Imasco

From Wikipedia, the free encyclopedia
Jump to: navigation, search
Imasco Limited
Industry Tobacco, Restaurants, Pharmacies, Trusts
Founded 1970
Headquarters Montreal, QC, Canada
Revenue Increase $8.8 million USD (1989)
Increase $22.5 million USD (1987)
Owner British American Tobacco
Number of employees
157,300 (1989)
Parent British American Tobacco
Website Imasco.com

Imasco Limited was headquartered in Montreal, Canada. It was founded in 1970 as Imperial and Associates, Co.

History[edit]

Imasco was the former owner of Imperial Tobacco Canada, Canada Trust, Shoppers Drug Mart and the Hardee's restaurant chain. The company sold Hardee's in 1997 to CKE, Canada Trust in 2000 to Toronto-Dominion Bank and Shopper's Drug Mart in 2000 to a consortium of institutional investors. British American Tobacco, or BAT, had owned 41.5% of Imasco's shares. In 2000 British American Tobacco purchased the remaining 58.5% shares in Imasco and amalgamated the company with Imperial Tobacco Canada Limited.

Imasco was unbundled when its shareholders overwhelmingly approved an $11 billion takeover from BAT, which held a controlling interest in Imasco since it had been created in 1970. It created value for its shareholders through spurts of share price appreciation and regular dividend payments. It just didn't add enough shareholder value.

But, it was a mistake that was built to last. It was a consumer products conglomerate that managed to survive by relying on an immense cash flow from a virtual monopoly of the Canadian tobacco industry. Tobacco profits papered over numerous and consistent failures in both Imasco's diversification and operating strategies, wasting enormous amounts of shareholders' money throughout the 29 years of its existence.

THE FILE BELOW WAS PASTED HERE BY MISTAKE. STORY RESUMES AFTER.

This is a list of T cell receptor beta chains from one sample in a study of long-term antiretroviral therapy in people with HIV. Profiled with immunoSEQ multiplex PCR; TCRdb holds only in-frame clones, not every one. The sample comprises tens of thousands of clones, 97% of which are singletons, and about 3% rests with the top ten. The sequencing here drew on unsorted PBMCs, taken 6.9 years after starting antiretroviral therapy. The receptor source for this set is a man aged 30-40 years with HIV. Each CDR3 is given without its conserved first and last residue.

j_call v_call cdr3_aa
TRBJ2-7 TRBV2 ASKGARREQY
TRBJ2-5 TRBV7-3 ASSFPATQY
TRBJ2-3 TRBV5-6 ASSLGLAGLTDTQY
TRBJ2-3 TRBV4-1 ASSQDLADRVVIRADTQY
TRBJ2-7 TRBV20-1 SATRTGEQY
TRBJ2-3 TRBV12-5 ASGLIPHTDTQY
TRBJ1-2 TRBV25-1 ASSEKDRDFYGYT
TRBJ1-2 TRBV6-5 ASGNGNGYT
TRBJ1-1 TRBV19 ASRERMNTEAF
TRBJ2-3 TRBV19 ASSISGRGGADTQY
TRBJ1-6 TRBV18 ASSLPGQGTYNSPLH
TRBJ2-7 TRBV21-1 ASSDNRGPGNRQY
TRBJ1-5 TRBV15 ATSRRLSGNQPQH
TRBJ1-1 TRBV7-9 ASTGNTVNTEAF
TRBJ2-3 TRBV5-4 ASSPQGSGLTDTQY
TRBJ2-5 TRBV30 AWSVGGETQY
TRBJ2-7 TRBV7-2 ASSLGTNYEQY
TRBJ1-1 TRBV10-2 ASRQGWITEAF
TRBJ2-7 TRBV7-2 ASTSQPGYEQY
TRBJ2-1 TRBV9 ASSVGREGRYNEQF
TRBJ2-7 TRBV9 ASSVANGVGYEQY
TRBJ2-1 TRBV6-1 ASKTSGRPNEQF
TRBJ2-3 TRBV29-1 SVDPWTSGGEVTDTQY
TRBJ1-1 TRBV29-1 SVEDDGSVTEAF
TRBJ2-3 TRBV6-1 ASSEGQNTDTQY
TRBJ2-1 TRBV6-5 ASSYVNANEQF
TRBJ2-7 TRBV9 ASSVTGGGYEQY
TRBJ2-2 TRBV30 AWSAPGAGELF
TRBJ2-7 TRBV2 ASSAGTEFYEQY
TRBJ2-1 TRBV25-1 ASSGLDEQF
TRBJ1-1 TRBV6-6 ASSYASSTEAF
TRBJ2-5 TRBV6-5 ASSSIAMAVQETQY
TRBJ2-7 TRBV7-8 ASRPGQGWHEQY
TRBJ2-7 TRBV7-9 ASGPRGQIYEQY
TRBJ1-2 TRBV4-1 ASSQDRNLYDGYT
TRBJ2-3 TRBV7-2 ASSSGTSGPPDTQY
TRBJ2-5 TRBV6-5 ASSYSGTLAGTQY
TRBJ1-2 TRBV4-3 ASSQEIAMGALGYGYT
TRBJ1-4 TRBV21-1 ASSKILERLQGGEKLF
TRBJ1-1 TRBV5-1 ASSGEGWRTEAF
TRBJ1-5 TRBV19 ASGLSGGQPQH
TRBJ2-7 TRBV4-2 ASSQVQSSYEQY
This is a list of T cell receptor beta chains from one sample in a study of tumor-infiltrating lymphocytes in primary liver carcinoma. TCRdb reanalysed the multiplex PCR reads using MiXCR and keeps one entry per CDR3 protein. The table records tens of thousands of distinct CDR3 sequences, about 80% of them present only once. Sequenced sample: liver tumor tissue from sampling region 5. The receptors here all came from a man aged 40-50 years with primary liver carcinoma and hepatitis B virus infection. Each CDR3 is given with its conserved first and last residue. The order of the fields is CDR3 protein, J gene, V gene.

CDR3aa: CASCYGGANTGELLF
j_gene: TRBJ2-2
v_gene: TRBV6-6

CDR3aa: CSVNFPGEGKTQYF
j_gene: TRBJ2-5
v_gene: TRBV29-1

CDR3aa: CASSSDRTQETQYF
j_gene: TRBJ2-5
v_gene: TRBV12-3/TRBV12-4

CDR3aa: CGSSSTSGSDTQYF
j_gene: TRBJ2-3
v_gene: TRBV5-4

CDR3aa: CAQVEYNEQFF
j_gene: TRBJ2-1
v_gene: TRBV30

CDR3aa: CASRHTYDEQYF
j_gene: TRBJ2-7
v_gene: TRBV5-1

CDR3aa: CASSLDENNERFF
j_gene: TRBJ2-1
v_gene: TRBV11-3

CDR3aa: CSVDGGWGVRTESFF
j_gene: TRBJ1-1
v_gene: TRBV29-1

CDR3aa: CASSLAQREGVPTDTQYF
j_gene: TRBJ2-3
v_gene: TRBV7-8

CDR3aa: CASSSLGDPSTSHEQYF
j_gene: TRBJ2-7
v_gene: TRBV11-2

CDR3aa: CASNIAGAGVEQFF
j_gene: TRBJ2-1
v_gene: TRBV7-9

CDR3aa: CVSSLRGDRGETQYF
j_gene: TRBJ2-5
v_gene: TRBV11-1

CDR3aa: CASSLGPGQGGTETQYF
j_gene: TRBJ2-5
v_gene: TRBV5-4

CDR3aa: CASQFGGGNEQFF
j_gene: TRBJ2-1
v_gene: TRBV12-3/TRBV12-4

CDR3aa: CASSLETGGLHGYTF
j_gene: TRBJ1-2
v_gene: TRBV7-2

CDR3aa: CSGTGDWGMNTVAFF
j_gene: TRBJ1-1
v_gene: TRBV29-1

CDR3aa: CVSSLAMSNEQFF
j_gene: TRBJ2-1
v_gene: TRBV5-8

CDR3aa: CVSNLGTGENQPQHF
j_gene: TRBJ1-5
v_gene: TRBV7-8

When Imasco was formed in 1970, the founding CEO thought there was only 10 good years left in the tobacco business and that the firm's diversification efforts had to make an effective contribution to Imasco's earnings in a short time frame. It was to successive management's immense relief that this expectation proved wrong. Imperial Tobacco's success in introducing low-tar or "light" cigarettes dramatically extended the lifespan of the Canadian tobacco industry and Imasco.

In Imasco's early years, shareholder value went unrealized as a result of a surprising number of ill-conceived attempts to diversify the earnings stream. From the 1970s through to the mid-1980s, shareholders had to endure consecutive futile investment efforts in such unrewarding initiatives as wineries, food processing, sporting goods, soft-drink retail distribution, natural resources, and magazine and cigarette retailing.

However, the true Achilles' heel of the company's diversification efforts was the persistent efforts to make Imasco into a North American (as opposed to Canadian) consumer goods company. The losses for shareholders piled up as Imasco attempted without success to build positions in fast-food (Hardee's Food Systems, Inc.) and drugstore (Peoples Drug) retailing in the United States.

Following the 1986 acquisition of Canada Trust, Imasco said its management style henceforth would be strategic monitoring and operational excellence. Again, shareholders paid a price. For example, Shoppers Drug Mart—the largest drug store chain in Canada—was years behind schedule and millions of dollars over-budget in rolling out a centralized purchasing and distribution system. Effort and lots of money were mis-allocated in the years Imasco executives and directors devoted to trying to right the People's and Hardee's disastrous investments.

As for strategic monitoring, Imasco witnessed the global consolidation of the tobacco industry as well as the break-up of failed conglomerates and resisted acting. In 1989, BAT restructured its only other affiliate company besides Imasco, an Australian conglomerate known as Amatil in which it held a 41% interest. In a mirror of the Imasco strategy, BAT sold the diversified business interests of Amatil and retained the tobacco company from which Amatil had expanded. It is difficult to imagine a stronger signal management could ignore.

If Imasco had been a conglomerate success like Berkshire Hathaway, it would have been difficult for BAT to stop such a value creating train. Imasco's true record of questionable achievements led to the conclusion in Britain and by Imasco's other institutional investors that even greater value could be realized by forcing the conglomerate's disassembly in 1999.[1]

References[edit]

  1. ^ A revisionist view of Imasco. Author: Steve Deutsch Published in The Globe & Mail, February 8, 2000

External links[edit]